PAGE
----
In Which The Butter Is Stretched Too Thin Over The Toast
In Which The Blogger Gets A Hand Cramp By Trying To Keep It All Straight
Lawhead is a prolific fantasy author with 24 books to his name. He’s written about the Crusades to Robin Hood, from Byzantium to a Celtic fantasy land, an Arthur series and kids books. Now he calls Bright Empires his most ambitious work yet.
It’s hard to bring together four different books into three short blog posts. But, that’s my task today.
Here’s a very quick run-down of the previous books.
The Skin Map – This kicks off the adventure by introducing us to Kit Livingstone, the main character who has inherited his family’s skill of ley travel, the journeying between dimensions of the multiverse. Except he’s not very skilled at it. He loses his girlfriend Mina in 16th century Prague, ends up betrayed and left to die in an Egyptian tomb, only to be rescued by said Mina, who is a quicker study than her boyfriend. It turns out a lot of people are looking for the Skin Map, a map made of the skin of Arthur Flinders-Petrie, a man skilled at ley travel who tattooed directions on his own skin using strange symbols as code. Guess he won’t lose that map…
The Bone House – Now there are more stories bouncing back and forth in time. We learn the origin of the villainous Lord Burleigh, who was the bad guy in the previous book. Arthur is looking for a way to save his wife. Kit and Mina try to dodge Burleigh, and Kit being Kit gets stranded in the Stone Age and ends up in a Bone House. Funny how that worked out…
The Spirit Well – Now Kit stumbles on a way out of the Stone Age and is reunited once again with Mina. A new traveler, Cassandra Clarke, an American paleontologist, has fallen through time and has been found by the Zetetic Society, a group dedicated to ley travel and watching out for good. If everyone could just find the blasted Skin Map, everything would be alright. Of course, there are different folks with their own agendas weaving through time. And one traveler might just have broken the universe…
Whew. There’s a lot to chew on there. Lawhead is a skilled writer and researcher. He travels widely and is very good with the historical detail, so the various locales are very intriguing. He writes in a slightly detached style giving the book a subtle whimsy and British feel. So far, very good. Like he says, the books are unique in the speculative fiction field.
If you want to see all of my posts on the Bright Empires series, here’s the link to all the tags. Fittingly, like the narration in the series the posts don’t necessarily come in order. You can also go to Stephen Lawhead’s Facebook page or author page. Finally, Becky Miller is our tour guide, and she gathers all the posts together here from all of the participants. I’ll have my review of The Shadow Lamp tomorrow.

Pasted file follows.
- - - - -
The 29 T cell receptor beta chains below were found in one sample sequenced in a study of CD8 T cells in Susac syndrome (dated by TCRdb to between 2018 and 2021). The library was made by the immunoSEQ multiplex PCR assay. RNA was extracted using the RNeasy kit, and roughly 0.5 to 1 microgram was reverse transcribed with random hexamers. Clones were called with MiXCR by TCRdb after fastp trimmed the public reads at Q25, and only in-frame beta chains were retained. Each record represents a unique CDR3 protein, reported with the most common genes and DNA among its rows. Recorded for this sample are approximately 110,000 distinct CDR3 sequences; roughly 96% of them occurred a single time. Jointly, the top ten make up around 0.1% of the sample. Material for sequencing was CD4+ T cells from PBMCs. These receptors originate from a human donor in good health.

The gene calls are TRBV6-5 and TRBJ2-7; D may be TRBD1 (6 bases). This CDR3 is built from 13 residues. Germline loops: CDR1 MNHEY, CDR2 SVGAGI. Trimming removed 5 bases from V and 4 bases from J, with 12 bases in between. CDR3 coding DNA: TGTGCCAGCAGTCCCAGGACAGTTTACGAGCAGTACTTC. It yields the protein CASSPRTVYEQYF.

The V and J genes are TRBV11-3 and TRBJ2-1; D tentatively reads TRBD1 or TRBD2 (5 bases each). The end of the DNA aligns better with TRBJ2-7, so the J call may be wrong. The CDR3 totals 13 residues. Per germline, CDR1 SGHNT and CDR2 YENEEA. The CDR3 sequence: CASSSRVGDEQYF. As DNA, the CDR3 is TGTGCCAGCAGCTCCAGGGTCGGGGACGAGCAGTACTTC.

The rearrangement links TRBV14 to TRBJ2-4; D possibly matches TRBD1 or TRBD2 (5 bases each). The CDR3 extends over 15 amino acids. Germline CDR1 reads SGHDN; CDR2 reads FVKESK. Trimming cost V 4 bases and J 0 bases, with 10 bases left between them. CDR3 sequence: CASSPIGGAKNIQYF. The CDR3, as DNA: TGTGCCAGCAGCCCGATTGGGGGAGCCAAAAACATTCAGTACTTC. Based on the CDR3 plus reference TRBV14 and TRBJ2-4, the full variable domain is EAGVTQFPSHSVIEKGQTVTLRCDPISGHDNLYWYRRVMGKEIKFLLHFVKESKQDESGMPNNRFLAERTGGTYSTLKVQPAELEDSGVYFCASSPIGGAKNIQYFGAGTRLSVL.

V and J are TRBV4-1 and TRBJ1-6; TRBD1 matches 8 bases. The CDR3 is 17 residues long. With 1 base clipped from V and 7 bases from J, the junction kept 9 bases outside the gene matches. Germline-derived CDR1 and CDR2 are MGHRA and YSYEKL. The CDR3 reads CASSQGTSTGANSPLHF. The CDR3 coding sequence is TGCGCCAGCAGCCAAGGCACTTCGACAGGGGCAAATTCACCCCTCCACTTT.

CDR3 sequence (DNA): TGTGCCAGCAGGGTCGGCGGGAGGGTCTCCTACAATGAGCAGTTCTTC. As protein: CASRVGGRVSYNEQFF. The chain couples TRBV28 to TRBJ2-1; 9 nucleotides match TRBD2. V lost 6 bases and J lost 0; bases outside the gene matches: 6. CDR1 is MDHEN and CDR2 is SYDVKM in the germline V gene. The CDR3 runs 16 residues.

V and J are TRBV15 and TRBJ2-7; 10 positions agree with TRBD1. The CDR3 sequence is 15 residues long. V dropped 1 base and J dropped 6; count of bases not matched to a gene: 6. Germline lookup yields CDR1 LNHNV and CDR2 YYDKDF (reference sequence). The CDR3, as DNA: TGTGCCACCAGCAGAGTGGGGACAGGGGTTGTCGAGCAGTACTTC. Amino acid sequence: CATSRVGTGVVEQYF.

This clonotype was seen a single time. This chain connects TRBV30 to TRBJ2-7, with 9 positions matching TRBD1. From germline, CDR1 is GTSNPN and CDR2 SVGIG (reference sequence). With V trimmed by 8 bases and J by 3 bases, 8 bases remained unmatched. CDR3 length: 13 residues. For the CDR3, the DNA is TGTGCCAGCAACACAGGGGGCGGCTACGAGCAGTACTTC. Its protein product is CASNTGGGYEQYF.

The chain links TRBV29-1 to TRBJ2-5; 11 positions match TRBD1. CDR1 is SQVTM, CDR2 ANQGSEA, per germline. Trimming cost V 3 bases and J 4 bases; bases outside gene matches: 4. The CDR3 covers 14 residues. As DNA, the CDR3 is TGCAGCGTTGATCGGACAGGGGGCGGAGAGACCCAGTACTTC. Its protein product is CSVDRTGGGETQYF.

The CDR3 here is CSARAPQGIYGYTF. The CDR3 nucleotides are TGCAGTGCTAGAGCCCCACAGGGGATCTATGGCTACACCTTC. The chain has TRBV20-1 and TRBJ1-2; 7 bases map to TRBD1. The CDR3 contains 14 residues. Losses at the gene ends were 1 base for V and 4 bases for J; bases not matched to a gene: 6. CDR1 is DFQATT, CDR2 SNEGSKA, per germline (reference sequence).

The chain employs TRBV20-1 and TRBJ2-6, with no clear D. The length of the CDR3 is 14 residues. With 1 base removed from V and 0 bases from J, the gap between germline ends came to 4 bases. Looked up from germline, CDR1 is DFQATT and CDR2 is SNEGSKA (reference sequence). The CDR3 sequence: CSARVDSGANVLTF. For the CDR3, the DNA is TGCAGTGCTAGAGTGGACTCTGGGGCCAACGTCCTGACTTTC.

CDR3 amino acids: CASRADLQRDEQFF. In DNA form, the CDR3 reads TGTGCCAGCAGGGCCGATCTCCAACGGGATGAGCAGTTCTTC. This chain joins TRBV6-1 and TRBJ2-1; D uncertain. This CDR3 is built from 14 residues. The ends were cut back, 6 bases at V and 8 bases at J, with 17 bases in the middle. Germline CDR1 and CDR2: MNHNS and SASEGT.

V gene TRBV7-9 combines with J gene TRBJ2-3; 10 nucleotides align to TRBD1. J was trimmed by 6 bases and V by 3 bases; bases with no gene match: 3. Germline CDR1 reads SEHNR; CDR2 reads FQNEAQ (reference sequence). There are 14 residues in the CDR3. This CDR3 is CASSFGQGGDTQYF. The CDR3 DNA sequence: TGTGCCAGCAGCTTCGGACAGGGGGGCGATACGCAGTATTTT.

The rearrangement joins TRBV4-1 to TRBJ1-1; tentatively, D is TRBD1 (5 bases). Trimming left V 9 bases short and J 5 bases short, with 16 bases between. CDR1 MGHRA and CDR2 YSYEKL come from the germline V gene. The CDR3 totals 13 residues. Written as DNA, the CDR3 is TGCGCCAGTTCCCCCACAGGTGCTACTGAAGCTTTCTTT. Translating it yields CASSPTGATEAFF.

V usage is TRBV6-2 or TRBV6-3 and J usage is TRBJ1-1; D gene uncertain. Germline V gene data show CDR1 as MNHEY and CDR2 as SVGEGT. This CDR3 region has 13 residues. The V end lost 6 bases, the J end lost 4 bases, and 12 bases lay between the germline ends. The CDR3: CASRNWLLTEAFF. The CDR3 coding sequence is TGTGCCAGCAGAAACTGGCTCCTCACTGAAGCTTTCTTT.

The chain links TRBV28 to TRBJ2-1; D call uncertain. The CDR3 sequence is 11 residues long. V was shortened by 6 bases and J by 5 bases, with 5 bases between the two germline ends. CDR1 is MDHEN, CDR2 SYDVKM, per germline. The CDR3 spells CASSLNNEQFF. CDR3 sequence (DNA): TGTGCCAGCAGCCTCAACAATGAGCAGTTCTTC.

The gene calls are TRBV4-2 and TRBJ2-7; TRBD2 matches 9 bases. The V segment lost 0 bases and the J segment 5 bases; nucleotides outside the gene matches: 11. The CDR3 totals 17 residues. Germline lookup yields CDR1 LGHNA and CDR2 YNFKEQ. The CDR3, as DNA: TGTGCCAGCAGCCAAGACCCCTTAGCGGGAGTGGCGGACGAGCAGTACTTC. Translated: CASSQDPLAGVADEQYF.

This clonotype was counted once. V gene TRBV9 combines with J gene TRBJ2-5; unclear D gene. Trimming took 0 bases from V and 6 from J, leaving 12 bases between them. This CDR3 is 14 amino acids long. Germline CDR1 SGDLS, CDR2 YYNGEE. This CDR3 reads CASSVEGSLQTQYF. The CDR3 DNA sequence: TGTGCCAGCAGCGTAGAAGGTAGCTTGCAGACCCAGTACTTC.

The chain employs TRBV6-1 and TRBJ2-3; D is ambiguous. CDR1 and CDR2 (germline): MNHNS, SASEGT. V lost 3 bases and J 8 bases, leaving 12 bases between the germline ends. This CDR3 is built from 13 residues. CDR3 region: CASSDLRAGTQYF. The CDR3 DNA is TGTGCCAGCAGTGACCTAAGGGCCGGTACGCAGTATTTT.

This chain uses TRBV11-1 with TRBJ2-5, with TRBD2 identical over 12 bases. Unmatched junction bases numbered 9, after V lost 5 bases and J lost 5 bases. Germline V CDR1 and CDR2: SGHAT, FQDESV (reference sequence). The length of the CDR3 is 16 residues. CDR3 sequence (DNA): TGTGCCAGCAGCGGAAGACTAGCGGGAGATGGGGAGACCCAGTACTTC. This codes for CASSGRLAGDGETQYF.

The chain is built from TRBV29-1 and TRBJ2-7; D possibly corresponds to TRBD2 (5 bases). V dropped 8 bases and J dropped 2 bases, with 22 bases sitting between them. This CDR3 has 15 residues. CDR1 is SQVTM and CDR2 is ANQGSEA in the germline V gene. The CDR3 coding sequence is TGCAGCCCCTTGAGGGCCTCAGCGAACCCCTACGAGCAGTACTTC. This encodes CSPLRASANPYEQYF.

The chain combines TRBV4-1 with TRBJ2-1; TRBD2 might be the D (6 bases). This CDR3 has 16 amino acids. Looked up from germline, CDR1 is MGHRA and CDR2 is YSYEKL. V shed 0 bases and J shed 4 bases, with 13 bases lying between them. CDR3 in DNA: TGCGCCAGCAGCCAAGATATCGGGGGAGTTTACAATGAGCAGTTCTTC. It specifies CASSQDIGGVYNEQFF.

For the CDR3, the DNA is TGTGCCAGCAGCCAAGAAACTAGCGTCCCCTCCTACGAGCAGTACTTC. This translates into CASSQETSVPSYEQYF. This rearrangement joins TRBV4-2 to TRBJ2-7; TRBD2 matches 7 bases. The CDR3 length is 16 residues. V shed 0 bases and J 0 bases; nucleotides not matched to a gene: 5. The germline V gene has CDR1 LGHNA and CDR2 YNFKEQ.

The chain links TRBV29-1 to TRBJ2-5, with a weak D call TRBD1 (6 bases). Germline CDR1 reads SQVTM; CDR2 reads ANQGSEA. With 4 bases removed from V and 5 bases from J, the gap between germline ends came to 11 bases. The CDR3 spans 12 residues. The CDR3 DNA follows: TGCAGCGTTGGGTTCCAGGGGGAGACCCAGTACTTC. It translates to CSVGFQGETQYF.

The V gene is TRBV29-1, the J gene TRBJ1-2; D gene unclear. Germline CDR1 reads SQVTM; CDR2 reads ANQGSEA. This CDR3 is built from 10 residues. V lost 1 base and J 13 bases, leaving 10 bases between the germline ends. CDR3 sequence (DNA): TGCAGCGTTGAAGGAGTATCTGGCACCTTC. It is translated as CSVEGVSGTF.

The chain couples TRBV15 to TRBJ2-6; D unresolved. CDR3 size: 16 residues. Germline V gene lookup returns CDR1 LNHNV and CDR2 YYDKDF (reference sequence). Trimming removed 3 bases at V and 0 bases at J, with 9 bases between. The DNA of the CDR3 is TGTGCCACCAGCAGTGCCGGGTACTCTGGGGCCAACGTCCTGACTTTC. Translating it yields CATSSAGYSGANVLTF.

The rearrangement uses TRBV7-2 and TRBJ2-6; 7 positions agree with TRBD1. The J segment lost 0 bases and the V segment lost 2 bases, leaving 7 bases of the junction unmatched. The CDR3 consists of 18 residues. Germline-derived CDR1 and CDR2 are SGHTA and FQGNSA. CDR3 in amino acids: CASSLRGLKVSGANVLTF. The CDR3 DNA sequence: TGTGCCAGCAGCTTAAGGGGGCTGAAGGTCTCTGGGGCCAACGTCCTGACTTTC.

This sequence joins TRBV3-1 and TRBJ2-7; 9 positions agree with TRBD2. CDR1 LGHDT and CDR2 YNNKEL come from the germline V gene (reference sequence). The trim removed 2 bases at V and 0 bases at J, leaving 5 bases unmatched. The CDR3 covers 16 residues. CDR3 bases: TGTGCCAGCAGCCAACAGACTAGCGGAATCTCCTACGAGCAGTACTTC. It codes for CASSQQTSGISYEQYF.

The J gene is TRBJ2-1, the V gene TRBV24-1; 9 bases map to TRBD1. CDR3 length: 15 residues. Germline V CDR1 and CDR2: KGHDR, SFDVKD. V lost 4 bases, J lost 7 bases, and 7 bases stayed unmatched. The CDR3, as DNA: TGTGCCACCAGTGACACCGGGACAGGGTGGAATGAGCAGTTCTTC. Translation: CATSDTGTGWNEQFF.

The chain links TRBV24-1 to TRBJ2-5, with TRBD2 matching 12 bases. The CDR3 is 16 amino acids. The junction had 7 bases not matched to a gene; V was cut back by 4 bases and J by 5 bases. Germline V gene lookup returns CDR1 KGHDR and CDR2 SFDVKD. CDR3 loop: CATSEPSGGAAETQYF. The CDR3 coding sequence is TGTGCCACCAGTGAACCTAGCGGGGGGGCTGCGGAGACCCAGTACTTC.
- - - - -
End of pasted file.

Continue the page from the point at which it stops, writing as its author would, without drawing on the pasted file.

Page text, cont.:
Of course, if you can figure out time travel, you can read it right now.
In Which An Old Friend Comes Back To Visit, So To Speak
Welcome back to the CSFF Tour. The best in Christian speculative fiction comes through this great resource. And this month, I had a chance to read the book!
I am excited to participate because we’re featuring the latest in the Bright Empires series, The Shadow Lamp by Stephen Lawhead. This is the fourth book in the series, so we are quite familiar with the comings and goings of the various characters. Well, that might be generous.
The Bright Empires series deals with a peculiar feature – the ability to travel through the multiverse by an intriguing feature known as ley lines.
An Englishman named Kit Livingstone was living a rather uninspired life until his great-grandfather Cosimo introduced him to the family business of traveling to different dimensions.
After trips to 16th century Prague, a Stone Age hunter-gatherer camp, and an escape from an Egyptian tomb, Kit has gathered with some friends. His girlfriend Mina, the Italian priest Gianni, and the American paleotonlogist Cassandra are on the verge of a major discovery. If only they had their shadow lamps to guide them in the treacherous dangers of ley travel.
Because the journey to find the Skin Map, return to the Bone House, and discover the mystery of the Spirit Well has already claimed many lives. Oh, and it might be threatening the fabric of all creation.
Julie Bihn Red Bissell Thomas Clayton Booher Thomas Fletcher Booher Beckie Burnham Jeff Chapman Karri Compton Theresa Dunlap April Erwin Timothy Hicks Christopher Hopper Becky Jesse Becca Johnson Jason Joyner Carol Keen Rebekah Loper Shannon McDermott Meagan @ Blooming with Books Rebecca LuElla Miller Mirriam Neal Writer Rani Nathan Reimer Chawna Schroeder Jojo Sutis Rachel Starr Thomson Robert Treskillard Steve Trower Rachel Wyant Phyllis Wheeler Deborah Wilson